§ 39. Mr. KEATING
asked the Secretary of State for War if he is aware that a recent recruit from the extreme West of Ireland with an imperfect knowledge of the English language joined the Irish Guards, Caterham Barracks; that whilst being questioned on parade by Lieutenant Onslow he failed to understand, and innocently dropped into his native tongue; that the officer asked the sergeant for an explanation, and, on being told that the man was speaking Irish, ordered him to 569 be placed in the guardroom and subsequently sentenced him to seven days' confinement to barracks; that the case has aroused indignation amongst the Irish Guards; and will he take steps to transfer this officer to some other regiment?
§ Mr. FORSTER
This man came to the Guards Depot as a recruit for the Irish Guards from the recruiting office at Edinburgh, and I do not know whether originally he belonged to the extreme West of Ireland. He was reported for being idle at his duties. On being questioned whether he had any excuse regarding the matters for which he was reported, he replied in Gaelic. He was subsequently heard to say in English vernacular that "he had pulled his company officer's leg by speaking in Gaelic," and he admitted telling his comrades this when he was questioned. He was charged with irregular conduct in the company orderly room in answering to the company officer in Gaelic language and afterwards boasting to his comrades of doing so. For this he was awarded three days' confinement to barracks. My hon. Friend will see that the facts are not as stated in the question. No action is contemplated.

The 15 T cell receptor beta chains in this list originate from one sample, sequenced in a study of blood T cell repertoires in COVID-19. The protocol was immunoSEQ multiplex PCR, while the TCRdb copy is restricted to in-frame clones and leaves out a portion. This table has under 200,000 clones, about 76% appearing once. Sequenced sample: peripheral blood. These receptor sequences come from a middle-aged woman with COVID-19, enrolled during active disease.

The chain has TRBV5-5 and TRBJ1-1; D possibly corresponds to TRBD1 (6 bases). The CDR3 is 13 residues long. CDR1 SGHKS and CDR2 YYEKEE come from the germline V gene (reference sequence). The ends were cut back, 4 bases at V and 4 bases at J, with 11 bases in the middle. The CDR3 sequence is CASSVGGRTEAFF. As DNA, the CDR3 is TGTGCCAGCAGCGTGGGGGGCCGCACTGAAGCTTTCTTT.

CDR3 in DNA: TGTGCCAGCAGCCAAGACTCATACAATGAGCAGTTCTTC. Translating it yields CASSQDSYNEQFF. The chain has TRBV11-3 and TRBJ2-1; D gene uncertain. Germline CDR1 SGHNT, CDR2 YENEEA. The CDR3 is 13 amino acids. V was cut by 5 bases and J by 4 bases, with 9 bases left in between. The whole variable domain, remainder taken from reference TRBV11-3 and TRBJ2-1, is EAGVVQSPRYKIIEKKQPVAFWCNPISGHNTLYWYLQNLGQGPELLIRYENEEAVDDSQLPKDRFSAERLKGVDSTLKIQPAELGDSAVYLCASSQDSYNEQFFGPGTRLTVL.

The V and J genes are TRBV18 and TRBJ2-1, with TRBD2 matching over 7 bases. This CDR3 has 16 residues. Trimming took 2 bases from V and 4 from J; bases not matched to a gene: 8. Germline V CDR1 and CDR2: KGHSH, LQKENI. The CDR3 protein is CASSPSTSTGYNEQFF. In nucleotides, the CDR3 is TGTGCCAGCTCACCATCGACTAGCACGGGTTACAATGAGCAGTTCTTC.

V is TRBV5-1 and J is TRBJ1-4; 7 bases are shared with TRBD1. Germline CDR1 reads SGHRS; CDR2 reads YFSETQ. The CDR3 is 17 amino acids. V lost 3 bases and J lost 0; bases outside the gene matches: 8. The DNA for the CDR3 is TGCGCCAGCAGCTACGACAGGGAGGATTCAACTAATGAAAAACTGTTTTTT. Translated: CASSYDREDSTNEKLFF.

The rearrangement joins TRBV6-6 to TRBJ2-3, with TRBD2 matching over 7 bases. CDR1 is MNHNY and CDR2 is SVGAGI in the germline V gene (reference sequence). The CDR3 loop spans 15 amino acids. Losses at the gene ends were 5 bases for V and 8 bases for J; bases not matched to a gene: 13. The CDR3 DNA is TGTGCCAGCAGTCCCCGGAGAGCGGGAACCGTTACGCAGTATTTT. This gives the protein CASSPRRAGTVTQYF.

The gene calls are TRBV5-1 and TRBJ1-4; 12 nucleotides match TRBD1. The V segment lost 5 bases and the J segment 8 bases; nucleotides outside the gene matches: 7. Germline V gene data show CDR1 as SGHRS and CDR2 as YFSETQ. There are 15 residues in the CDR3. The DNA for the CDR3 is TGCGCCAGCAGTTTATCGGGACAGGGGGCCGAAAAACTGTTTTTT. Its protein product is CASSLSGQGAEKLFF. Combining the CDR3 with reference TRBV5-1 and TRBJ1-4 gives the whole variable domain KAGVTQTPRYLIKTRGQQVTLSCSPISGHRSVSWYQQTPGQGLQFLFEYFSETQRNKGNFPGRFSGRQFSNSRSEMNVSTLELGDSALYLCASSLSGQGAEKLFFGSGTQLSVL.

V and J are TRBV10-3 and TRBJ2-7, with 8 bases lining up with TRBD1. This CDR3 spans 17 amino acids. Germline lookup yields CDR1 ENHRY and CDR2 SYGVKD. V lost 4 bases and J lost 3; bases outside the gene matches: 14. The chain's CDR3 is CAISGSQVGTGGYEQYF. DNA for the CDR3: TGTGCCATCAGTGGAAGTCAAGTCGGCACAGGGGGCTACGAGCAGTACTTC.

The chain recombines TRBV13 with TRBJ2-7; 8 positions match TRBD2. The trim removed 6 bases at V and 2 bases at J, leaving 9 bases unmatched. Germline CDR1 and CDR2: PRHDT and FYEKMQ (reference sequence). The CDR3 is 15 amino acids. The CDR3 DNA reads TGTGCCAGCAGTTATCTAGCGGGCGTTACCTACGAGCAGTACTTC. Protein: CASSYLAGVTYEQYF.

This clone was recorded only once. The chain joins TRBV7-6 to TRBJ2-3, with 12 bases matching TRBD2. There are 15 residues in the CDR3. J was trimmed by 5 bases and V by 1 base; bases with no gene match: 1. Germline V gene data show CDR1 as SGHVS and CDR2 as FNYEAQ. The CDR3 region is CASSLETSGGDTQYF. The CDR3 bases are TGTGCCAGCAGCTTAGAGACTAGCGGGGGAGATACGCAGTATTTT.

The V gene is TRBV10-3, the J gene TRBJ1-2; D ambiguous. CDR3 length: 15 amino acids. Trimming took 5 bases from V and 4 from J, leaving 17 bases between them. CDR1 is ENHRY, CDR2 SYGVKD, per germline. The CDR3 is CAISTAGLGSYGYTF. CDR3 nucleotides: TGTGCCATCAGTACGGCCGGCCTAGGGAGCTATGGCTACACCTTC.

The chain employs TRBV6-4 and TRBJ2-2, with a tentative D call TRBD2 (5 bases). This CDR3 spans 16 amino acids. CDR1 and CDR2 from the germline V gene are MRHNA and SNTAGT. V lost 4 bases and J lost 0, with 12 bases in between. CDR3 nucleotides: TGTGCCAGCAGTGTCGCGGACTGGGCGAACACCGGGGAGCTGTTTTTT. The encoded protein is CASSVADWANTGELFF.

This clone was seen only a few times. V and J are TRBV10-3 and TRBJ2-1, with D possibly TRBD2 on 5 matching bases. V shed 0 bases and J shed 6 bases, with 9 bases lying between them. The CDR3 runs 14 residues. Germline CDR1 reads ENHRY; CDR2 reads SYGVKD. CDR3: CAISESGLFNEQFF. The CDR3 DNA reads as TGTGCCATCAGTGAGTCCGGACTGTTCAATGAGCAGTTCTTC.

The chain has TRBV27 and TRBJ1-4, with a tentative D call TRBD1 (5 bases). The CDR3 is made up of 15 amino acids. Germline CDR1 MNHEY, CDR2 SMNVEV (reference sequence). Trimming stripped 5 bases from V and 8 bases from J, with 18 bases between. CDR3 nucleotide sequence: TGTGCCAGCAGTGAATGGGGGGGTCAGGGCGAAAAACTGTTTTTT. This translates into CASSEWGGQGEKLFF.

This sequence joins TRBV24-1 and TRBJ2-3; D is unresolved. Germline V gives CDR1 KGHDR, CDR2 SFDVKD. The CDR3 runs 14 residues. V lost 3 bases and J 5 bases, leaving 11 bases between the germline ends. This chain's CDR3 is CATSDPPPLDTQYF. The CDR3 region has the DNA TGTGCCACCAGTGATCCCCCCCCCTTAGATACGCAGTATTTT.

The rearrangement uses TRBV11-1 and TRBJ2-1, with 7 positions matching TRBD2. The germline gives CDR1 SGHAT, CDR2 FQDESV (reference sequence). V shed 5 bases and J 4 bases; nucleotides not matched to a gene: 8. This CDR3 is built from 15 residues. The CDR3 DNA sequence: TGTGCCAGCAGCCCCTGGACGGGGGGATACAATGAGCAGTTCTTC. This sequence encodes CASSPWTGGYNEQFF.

§ Mr. KEATING
Is the hon. Gentleman aware that the information I have obtained is from a source equally reliable with the source from which he has obtained the information which he has given to the House, and is it not quite possible that the facts are not as the hon. Gentleman has stated them?
§ Mr. DEVLIN
Will the hon. Gentleman send out a circular and ask if there is some sense of humour in the Army?